So, what was my nature based leadership lesson? I puzzle a bit over whether NBL is best characterized as employing lessons drawn from nature. This discussion of totems and talismans, I believe, adds credence to the alternative (or complementary) notion that NBL is more about deriving lessons inspired by nature. Perhaps that distinction is not important. It is nature in either case that spurs the thinking that enriches our daily living, learning, serving, and leading. Think how dull my four-hour wait could have been. Consider what stimuli I would have missed had I simply looked out the window to see a bird on a ledge, and nothing more. Contemplate how uninspiring the trip would have been if I had not paid attention to the retreating storm and the howling winds it brought to Atlanta on its backside.

Nature based leadership, as I preach to anyone who will listen, enables and inspires us to pay attention, to actually look hard at what surrounds us every minute of every day. Unless we look, we will not see. We will especially not see what everyday blindness to our world hides from far too many, even when in plain sight. And unless we truly see, life and living will never evoke feelings deeply enough to spur us to action. Action, which in the 1859 words of Antioch’s founding president Horace Mann, leads to making a difference for today and tomorrow, “Be ashamed to die until you have won some victory for humanity.”

Nature is a portal through which I view all that life comprises. Nature nurtures my soul, enriches my mind, commands my heart, fuels my body, and lifts my spirit. I enjoyed toying with the idea of peregrine as talisman and totem. Most importantly, I found solace that this daring bird of prey, this thing of wild beauty, this symbol of nature’s fury and mastery, had alighted on a 17th story ledge during that brief period when I was wrestling with a personal and professional dilemma, and at a time when a mid-Atlantic coastal storm had ushered some rough weather into the Southland. The mix allowed me to look deeply into urban wildness and its temporal intersection with me and my inner self. I see more clearly through the filter and magnification of Nature’s lenses. I am grateful for every opportunity I have to look, see, feel, and act. A lesson in, or one inspired by nature? I accept either, with deep appreciation for yet another chance to live, learn, and grow.

 Peregrine

About the Author: Steve’s PhD is in Natural Resources Management (1987). He practiced forestry in the southern forest products industry for a dozen years prior to pursuing his doctorate. He has since served eight universities, including three as CEO (2004-present). He is currently President, Antioch University New England (AUNE). He also chaired the Governing Board of the University of the Arctic 2005-08. Steve believes that every lesson for living, learning, serving, and leading is either written indelibly in or inspired compellingly by nature. Steve co-created AUNE’s Nature Based Leadership Institute in 2015 (http://www.antiochne.edu/community/nature-based-leadership-institute/). Reach Steve at This email address is being protected from spambots. You need JavaScript enabled to view it.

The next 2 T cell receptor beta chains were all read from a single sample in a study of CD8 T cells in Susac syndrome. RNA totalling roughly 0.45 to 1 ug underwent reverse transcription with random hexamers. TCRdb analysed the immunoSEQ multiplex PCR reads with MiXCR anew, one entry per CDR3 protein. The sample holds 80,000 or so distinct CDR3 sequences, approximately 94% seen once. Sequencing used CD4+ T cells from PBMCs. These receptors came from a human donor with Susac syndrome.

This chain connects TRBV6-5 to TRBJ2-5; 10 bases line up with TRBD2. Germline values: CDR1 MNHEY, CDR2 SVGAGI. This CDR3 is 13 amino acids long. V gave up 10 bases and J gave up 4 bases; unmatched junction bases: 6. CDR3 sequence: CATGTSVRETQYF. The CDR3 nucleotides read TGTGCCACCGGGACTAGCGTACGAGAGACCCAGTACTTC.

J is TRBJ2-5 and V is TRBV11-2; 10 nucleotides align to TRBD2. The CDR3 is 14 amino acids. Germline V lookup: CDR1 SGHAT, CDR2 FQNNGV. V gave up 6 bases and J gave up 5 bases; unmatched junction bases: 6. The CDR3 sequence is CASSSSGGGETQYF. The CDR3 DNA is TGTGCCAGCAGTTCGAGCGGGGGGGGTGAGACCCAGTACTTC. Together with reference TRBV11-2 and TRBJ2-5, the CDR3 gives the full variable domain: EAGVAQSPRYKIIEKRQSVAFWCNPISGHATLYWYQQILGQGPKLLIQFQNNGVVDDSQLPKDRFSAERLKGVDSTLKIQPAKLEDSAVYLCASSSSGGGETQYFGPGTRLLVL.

SustainAbility Newsletter Archive Article (random)

Critter of the Season - Big Cypress Fox Squirrel

Fox Squirrel

The Big Cypress Fox Squirrel is a species in decline through much of its former range.  While this critter is dwindling in numbers, it is commonly seen on golf courses, particularly in Southwest, Florida.  Some of the healthiest populations of the squirrel are to be found on the fairways and habitats of the links in Lee and Collier Counties, Florida.

The scientific name of the Big Cypress Fox Squirrel is Sciurus niger avicennia. The genus name Sciurus is from the Greek words skia (shadow) and oura (tail), a reference to the bushy tail which casts a shadow on the squirrel. The Latin species name niger (black) refers to the black color phase which is common in this species.
  
Common name
Fox squirrels may have earned their name from their gray and red fur coat that resemble that of a gray fox, from their comparatively large size and thick bushy tail, and/or from peculiar way of running along the ground which gives the appearance of a small fox.
  
Lifespan
Fox squirrels live from four to seven years of age on average in natural conditions. One individual lived to 18 years of age in captivity.
   
Home range
Ranges vary from 8-32 acres depending on habitat conditions. Fox squirrels have large overlapping home ranges and are non-territorial.
  
Geographic Range